Three year later, in 1992, Chavez orchestrated an unsuccessful coup against the Perez government. Addressing the nation upon his arrest, Chavez became a household name thanks to a short broadcast advising the people that ” ‘por ahora’ (for now), the objectives we set ourselves have not been achieved in the capital city. That is to say, here in Caracas, we did not manage to take power. You did very well over there but now it is time to prevent further bloodshed. It is now time to reflect. New opportunities will arise. This country must, once and for all, head towards a better future.” Por ahora became a slogan for Chavez’s supporters. In 1998 Chavez was elected president of Venezuela, bringing an end to decades of violence.

The short lived, US aided, April 11, 2002 military coup against Chavez was drenched in media manipulation. Right wing media were transformed into political parties, providing repetitive broadcasts of anti-Chavez propaganda, demanding Chavez’s resignation, calling upon opposition supporters to march to Miraflores and reporting deaths during clashes between Chavez supporters and the opposition before their occurrence. Whilst the Church in Venezuela blessed the coup and the constitution was abolished, Chavez’s supporters took to the streets, clamouring for his return and defending their rights. In less than 48 hours, Chavez was reinstated in his role as president.

The documentary demonstrates the manner in which social justice in Venezuela has transcended Chavez’s political rhetoric, becoming ingrained in people’s consciousness. Participation in communal councils brought social actors together, establishing a form of governance over community functions which still battles vestiges of imperialism, clientelism and corruption. On a socio-cultural level, the hip hop scene in Venezuela has flourished, becoming a means of expression against bureaucracy and corruption. A striking scene in the documentary is hip hop group Area 23 rapping against government inconsistencies in Chavez’s presence during a television programme.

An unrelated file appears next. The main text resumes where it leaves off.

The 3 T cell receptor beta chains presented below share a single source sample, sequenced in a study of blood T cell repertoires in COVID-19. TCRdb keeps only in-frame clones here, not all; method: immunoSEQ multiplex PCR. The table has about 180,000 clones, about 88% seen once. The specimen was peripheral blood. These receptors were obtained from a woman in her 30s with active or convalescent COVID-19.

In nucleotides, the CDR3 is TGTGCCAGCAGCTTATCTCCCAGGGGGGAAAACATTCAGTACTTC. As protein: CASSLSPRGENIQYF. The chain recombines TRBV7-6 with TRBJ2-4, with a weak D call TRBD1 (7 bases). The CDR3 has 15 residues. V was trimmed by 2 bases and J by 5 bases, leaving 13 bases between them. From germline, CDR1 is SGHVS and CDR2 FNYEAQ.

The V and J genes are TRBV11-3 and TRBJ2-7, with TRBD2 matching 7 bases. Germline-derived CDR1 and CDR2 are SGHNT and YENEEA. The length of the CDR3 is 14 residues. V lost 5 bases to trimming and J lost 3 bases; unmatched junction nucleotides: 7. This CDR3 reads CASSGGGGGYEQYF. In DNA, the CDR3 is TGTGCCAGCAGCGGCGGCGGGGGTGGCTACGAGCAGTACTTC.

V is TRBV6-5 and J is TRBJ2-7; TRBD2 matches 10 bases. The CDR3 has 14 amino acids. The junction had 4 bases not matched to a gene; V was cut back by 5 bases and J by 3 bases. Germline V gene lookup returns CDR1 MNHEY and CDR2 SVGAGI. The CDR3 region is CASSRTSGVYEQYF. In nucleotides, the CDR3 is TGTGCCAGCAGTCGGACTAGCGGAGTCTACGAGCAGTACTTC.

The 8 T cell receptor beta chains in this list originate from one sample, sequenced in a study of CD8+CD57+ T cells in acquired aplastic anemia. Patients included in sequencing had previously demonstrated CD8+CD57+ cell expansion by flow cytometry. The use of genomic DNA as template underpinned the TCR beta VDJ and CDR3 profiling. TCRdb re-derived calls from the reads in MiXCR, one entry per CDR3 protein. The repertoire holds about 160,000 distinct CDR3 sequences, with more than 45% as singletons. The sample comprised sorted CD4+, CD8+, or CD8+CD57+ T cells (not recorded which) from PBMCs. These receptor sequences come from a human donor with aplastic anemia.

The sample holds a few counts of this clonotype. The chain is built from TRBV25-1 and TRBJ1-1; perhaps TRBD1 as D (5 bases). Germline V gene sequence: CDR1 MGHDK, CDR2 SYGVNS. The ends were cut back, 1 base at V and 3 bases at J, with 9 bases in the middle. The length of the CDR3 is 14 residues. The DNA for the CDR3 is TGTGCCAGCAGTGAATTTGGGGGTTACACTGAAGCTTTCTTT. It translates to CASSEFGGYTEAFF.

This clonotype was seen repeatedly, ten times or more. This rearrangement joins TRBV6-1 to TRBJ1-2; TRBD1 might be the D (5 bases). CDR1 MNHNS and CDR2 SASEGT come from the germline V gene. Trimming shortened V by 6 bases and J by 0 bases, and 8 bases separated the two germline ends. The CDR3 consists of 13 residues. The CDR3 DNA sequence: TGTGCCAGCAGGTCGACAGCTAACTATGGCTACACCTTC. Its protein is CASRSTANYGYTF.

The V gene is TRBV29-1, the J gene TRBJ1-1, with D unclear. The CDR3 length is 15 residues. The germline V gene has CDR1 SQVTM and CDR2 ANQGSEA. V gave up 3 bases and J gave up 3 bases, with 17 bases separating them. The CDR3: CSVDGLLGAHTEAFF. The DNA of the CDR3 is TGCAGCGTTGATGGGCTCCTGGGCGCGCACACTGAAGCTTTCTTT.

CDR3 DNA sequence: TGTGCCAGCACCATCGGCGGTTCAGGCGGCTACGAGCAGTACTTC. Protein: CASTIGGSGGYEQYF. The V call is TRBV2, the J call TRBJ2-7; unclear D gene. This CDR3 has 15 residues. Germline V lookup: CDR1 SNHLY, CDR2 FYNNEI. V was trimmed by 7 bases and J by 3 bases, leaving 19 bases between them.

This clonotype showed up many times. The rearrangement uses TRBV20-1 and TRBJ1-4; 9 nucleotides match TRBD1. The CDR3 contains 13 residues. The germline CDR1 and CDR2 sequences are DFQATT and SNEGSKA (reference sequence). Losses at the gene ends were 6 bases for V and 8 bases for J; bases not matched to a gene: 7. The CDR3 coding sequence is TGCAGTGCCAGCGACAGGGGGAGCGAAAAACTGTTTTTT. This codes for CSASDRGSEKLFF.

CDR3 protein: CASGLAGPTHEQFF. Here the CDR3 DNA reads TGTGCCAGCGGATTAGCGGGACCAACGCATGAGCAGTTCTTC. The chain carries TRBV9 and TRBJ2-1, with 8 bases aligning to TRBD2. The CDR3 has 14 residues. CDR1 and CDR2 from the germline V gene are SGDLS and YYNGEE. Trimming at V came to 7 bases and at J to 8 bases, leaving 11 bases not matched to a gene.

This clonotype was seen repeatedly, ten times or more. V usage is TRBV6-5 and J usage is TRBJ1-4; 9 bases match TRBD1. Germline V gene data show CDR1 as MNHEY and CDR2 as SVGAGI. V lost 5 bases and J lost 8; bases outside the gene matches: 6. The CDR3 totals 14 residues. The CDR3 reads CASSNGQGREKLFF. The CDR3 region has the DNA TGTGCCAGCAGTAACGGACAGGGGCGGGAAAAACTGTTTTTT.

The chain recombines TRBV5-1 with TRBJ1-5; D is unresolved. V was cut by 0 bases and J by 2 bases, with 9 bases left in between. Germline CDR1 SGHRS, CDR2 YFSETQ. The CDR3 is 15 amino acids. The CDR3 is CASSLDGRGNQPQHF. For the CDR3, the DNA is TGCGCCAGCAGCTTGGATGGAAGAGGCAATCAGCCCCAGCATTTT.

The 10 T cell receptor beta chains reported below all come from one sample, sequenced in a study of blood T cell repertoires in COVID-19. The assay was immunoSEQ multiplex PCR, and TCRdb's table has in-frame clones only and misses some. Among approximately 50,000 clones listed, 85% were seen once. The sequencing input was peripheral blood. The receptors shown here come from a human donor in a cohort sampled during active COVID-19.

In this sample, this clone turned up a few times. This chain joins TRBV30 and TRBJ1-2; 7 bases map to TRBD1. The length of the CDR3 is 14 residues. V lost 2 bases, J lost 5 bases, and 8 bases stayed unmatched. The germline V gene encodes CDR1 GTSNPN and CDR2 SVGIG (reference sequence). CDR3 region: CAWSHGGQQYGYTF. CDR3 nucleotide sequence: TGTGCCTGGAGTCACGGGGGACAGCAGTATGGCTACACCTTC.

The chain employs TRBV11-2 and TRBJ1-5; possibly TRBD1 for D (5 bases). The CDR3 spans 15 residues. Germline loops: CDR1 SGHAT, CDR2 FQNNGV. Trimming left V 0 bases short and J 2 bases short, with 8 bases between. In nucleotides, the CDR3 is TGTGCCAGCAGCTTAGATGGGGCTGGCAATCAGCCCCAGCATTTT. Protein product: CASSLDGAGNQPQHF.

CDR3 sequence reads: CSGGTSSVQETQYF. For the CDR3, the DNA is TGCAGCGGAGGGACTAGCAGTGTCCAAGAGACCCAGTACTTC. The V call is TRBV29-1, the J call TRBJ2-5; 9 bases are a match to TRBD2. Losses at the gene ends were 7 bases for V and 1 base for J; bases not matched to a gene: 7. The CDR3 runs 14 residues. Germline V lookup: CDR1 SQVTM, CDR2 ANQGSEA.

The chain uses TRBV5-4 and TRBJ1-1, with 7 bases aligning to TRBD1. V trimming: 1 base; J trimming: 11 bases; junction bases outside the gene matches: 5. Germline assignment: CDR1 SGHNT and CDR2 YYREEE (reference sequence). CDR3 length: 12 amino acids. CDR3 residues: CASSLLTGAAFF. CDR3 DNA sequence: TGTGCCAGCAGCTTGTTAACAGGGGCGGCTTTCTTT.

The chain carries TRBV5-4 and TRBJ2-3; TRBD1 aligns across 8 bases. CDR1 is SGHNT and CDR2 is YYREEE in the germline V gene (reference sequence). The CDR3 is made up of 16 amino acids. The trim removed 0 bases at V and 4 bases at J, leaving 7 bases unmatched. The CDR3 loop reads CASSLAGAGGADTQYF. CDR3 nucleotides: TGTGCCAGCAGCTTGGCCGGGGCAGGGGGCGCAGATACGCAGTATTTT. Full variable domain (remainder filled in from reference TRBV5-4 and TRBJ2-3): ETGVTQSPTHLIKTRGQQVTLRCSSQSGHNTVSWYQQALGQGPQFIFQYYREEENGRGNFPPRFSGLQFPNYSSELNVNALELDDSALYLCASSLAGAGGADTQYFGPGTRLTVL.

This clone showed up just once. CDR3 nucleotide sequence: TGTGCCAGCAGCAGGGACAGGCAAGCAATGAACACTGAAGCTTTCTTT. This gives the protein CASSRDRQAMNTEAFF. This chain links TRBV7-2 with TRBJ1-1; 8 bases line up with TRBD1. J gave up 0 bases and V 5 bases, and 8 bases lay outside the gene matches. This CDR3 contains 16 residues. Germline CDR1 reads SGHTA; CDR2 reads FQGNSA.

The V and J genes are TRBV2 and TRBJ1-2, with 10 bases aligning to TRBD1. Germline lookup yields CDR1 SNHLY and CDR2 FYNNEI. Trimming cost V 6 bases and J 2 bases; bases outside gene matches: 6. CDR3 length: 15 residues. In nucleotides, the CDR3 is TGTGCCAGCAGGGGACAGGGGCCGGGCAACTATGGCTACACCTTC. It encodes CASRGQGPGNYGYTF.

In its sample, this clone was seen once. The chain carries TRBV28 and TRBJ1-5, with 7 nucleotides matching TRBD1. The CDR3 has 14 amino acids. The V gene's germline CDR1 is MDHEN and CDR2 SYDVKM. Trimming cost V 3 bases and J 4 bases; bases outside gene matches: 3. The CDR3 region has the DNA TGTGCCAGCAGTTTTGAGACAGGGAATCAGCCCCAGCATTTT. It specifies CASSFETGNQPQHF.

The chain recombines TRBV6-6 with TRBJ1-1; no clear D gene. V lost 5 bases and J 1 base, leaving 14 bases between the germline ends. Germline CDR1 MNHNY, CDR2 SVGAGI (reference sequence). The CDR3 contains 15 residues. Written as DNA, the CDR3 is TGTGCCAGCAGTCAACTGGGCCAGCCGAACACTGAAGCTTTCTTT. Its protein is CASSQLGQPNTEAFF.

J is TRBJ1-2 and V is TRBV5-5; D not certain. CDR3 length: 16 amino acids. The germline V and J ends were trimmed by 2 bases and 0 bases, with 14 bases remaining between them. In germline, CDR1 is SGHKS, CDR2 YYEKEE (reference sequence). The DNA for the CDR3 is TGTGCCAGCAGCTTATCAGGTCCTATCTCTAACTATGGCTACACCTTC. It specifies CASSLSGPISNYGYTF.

Venezuela has also emerged as a world leader in combating US imperialism, constantly denouncing the War on Terror and confronting global capitalism. Navarrete provides a lucid contrast between imperialist and socialist philosophy on freedom and democracy. A clip of Chavez holding up a newspaper depicting civilian victims of the War on Terror stating “Seek out the terrorists, but not like this,” highlights the social consciousness of a nation which has applied democracy without resorting to indiscriminate bloodshed.

Inside the Revolution: A Journey into the Heart of Venezuela defines an alternative narration which puts grassroots support for the Bolivarian Revolution back into the scene; people, ideology and activism abolishing the imposition of leadership cult - a testimony of imparting and consolidating revolution within the people.

For further information about Inside the Revolution: A Journey into the Heart of Venezuela, visit http://www.alborada.net/itr.film News about Alborada Films’ forthcoming documentary, Hip Hop Revolucion may be accessed at http://www.alborada.net/hhr.film

Saturday, May 12, 2012

Fragile States: War and Conflict in the Modern World

The Congo, Haiti and Afghanistan: Fragile States and the maintenance of violence 

This review was first published in LSE Review of Books here.